East of Georgetown is the district of Southeast Seattle/Rainier Valley. These two place names are frequently used in an interchangeable manner that confuses everyone except long-term residents. Although the region was annexed to Seattle in the early 1900s, most of these neighborhoods feature older homes that were shortly built after World War II. A number of Rainier Valley communities have aliases, including Rainier View (also called Lakeridge), Rainier Beach (also called Atlantic City Beach) and Dunlap (sometimes known as Othello). Most Rainier Valley neighborhoods are primarily residential, but Columbia City is sometimes defined as an urban village with pedestrian enhancements and unique ethnic and income diversity. North of Columbia City is the shoreline neighborhood of Mount Baker, while the Lakewood and Seward Park waterfront communities border Columbia City to the south.
Seattle Property Management Companies Can Help
With many Seattle property investors taking advantage of rising home prices and the hot rental market, professional property management has become increasingly important. Seattle property management companies help investors maximize returns on their income properties, while also attracting and keeping the highest quality tenants.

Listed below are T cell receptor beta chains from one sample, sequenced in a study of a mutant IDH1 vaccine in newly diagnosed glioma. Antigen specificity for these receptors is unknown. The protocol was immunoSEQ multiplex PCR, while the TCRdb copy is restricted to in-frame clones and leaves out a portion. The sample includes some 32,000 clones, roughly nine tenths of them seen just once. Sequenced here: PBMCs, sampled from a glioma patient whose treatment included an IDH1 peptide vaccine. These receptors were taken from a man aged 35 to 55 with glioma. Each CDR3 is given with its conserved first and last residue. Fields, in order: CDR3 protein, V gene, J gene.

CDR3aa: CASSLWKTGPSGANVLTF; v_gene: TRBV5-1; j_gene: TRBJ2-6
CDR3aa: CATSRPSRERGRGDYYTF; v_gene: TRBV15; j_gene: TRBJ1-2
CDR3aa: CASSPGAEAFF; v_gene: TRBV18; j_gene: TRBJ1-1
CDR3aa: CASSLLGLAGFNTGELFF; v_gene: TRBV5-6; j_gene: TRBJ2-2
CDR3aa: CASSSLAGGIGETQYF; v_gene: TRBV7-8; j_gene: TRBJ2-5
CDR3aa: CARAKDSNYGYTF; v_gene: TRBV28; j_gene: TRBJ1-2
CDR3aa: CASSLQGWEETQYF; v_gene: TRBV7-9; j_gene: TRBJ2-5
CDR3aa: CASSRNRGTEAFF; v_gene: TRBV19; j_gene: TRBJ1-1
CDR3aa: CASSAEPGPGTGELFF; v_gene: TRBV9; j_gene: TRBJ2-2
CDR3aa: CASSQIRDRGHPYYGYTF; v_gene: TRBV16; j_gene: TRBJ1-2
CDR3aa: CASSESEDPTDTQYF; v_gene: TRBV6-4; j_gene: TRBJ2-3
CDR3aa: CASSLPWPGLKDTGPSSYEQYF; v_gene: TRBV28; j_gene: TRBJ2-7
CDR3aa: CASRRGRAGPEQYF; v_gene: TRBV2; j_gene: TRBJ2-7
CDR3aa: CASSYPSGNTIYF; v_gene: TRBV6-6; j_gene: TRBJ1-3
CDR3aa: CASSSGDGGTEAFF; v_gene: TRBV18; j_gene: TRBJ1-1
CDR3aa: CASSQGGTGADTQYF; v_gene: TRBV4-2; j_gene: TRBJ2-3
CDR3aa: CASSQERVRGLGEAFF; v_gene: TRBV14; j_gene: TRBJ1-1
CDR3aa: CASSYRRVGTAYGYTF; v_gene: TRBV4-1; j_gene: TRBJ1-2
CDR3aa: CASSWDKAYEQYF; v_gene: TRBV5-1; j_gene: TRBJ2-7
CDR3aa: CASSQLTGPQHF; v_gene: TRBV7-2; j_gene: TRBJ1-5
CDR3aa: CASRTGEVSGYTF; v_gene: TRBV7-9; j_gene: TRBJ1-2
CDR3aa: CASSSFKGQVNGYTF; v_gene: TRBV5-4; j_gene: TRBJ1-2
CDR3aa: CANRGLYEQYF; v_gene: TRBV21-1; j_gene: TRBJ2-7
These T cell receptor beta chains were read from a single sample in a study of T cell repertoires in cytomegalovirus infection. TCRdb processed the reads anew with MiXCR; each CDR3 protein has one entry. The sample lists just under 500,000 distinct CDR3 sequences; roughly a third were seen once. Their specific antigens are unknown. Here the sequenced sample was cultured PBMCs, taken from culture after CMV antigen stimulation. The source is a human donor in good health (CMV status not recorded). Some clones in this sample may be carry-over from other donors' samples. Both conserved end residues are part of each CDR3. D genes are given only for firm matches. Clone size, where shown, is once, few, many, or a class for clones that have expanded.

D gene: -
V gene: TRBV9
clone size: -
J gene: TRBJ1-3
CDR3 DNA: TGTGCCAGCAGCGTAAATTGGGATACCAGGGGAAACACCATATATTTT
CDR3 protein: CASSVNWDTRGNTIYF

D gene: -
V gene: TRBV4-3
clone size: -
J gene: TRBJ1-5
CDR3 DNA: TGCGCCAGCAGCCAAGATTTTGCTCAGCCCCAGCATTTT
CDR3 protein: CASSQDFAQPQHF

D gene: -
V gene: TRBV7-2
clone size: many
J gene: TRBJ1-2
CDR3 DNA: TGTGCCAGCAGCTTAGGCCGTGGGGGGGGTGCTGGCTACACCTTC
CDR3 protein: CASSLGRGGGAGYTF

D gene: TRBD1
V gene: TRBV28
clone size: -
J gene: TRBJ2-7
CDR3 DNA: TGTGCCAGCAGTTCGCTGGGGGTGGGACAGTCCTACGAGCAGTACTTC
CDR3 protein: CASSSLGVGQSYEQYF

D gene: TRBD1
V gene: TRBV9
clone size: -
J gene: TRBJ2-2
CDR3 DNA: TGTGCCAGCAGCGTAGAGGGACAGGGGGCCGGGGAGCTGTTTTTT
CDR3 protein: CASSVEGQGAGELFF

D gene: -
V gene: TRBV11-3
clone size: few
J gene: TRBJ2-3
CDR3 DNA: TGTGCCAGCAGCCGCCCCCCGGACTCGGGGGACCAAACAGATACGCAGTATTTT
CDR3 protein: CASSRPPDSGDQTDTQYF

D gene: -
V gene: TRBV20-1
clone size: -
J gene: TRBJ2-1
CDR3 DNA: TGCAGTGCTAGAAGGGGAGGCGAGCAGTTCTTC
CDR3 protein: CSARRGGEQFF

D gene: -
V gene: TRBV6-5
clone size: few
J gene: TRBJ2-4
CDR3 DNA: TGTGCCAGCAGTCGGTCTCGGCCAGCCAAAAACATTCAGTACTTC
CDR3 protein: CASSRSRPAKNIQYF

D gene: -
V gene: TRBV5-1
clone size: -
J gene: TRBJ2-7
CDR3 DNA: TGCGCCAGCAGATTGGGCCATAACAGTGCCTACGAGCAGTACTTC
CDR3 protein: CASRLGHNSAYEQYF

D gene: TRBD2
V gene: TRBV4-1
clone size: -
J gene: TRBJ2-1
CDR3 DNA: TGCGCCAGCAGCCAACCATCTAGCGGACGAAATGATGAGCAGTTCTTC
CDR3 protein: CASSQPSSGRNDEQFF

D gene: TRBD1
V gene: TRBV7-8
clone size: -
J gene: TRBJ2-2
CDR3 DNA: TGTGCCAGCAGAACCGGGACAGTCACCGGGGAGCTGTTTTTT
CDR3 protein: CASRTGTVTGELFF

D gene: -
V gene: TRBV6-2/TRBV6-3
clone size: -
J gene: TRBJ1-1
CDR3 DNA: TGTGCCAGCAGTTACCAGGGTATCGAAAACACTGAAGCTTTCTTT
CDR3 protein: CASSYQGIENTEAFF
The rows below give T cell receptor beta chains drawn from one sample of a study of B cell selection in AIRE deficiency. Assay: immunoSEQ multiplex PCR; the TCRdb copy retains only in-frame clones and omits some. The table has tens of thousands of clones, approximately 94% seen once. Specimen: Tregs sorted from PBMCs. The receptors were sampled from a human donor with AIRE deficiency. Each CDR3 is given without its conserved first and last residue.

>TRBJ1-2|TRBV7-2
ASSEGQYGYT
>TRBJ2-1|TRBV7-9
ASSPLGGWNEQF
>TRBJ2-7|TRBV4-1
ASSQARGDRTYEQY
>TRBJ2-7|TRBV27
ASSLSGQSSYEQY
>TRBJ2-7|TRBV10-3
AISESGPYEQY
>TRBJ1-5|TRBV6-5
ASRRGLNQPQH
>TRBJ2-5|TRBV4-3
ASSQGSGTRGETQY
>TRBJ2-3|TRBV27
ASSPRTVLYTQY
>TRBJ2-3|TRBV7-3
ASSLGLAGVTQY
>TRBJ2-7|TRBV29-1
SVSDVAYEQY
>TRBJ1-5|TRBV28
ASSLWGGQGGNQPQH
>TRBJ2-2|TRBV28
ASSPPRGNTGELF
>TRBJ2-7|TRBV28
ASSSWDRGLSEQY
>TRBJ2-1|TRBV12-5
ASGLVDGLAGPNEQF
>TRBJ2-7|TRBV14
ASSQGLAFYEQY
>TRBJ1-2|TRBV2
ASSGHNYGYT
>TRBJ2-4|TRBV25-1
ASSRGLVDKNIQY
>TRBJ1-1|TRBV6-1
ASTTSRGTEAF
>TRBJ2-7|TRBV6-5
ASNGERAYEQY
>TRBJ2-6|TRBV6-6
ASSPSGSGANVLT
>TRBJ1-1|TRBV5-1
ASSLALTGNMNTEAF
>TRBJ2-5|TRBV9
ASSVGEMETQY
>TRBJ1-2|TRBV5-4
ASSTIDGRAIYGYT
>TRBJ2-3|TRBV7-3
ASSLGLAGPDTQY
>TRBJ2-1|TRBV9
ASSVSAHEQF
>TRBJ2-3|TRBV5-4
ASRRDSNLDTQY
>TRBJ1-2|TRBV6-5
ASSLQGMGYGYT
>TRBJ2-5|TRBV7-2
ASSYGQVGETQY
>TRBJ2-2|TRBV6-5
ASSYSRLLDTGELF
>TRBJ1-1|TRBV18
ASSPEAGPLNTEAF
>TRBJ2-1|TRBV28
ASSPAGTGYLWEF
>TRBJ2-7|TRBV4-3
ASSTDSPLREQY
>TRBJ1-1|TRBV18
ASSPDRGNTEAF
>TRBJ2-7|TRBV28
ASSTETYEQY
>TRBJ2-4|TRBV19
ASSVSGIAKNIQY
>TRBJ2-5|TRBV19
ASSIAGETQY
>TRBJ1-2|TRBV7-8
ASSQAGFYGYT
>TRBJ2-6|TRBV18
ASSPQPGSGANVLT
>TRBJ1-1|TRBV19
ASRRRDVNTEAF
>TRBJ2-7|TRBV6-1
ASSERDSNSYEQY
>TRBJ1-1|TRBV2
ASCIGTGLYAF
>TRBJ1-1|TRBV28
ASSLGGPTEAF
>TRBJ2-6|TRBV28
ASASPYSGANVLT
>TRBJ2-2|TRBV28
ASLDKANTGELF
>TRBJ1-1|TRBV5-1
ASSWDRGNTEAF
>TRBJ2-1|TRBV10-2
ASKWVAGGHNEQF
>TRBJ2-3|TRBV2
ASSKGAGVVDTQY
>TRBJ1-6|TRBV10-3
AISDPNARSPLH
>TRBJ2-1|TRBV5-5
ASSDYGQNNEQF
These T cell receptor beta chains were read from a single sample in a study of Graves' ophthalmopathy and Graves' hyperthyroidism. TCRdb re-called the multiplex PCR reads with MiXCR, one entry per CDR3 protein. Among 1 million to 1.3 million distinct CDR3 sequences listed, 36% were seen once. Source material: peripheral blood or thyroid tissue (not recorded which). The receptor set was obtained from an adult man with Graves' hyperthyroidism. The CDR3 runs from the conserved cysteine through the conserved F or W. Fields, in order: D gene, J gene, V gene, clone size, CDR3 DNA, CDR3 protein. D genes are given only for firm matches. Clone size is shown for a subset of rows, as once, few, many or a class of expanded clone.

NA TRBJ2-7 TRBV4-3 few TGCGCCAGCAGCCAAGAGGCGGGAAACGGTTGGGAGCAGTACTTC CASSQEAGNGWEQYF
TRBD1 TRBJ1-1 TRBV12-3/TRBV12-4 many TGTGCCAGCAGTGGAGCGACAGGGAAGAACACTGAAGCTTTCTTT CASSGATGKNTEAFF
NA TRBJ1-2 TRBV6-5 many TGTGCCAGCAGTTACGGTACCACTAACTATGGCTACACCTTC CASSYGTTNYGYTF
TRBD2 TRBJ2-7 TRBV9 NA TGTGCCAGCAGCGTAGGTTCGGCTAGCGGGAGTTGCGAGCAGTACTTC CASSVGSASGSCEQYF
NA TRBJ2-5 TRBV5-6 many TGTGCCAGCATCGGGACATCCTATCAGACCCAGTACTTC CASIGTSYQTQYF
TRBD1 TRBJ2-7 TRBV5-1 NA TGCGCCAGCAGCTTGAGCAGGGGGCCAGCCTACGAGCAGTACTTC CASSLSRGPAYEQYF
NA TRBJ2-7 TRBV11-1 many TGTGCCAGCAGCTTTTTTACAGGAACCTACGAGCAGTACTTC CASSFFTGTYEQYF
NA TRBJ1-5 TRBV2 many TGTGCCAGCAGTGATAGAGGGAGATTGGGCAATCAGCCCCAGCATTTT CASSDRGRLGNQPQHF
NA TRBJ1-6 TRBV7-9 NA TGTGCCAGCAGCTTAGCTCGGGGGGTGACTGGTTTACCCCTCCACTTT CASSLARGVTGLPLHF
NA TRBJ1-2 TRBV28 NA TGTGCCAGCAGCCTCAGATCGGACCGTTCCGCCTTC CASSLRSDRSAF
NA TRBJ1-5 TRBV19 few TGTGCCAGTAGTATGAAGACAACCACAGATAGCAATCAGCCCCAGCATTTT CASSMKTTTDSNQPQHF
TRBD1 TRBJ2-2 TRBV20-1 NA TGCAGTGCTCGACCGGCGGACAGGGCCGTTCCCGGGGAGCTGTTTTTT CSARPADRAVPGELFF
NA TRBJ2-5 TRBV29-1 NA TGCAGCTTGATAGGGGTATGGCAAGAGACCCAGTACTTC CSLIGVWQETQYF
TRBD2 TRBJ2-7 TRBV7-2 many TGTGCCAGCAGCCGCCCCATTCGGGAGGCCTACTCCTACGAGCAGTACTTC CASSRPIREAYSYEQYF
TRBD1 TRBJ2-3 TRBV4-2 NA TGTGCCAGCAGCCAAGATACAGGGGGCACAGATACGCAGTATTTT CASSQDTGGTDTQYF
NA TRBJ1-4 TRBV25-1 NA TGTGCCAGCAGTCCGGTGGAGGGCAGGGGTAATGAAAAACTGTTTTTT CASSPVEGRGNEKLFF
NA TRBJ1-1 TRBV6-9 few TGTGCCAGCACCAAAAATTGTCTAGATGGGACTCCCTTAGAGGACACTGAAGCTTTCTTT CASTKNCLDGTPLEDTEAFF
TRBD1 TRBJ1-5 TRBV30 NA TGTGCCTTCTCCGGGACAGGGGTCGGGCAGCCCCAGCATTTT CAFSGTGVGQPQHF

Seattle Rental Market at a Glance
|2012 Population||3.5 million||380 million|
|2010 Percentage of renters||38.23%||34.0%|
|2013 (1st Q) Rental vacancy rate||4.6%||8.4%|
|2013 Median house price||$361,000||$185,400|
|2013 Median income||$58,890||$51,425|
|2013 Median rent (3 bedroom)||$1,754||$1,350|
The vacancy rate of the greater area of Seattle, Washington (population: 3,552,157) has declined since its peak of 8.5% in the third quarter of 2010 to 4.6% for the beginning of 2013. The median rent has increased since its 2010 price of $1,602 and is currently at $1,754. The median family income is currently $58,890 and the median home price is $361,000.
Vacancy rates and population estimates taken from census.gov/housing
Rent data from HUD.gov
Median family income and price from CNNMoney.com
Percentage of renters reported by City-data.com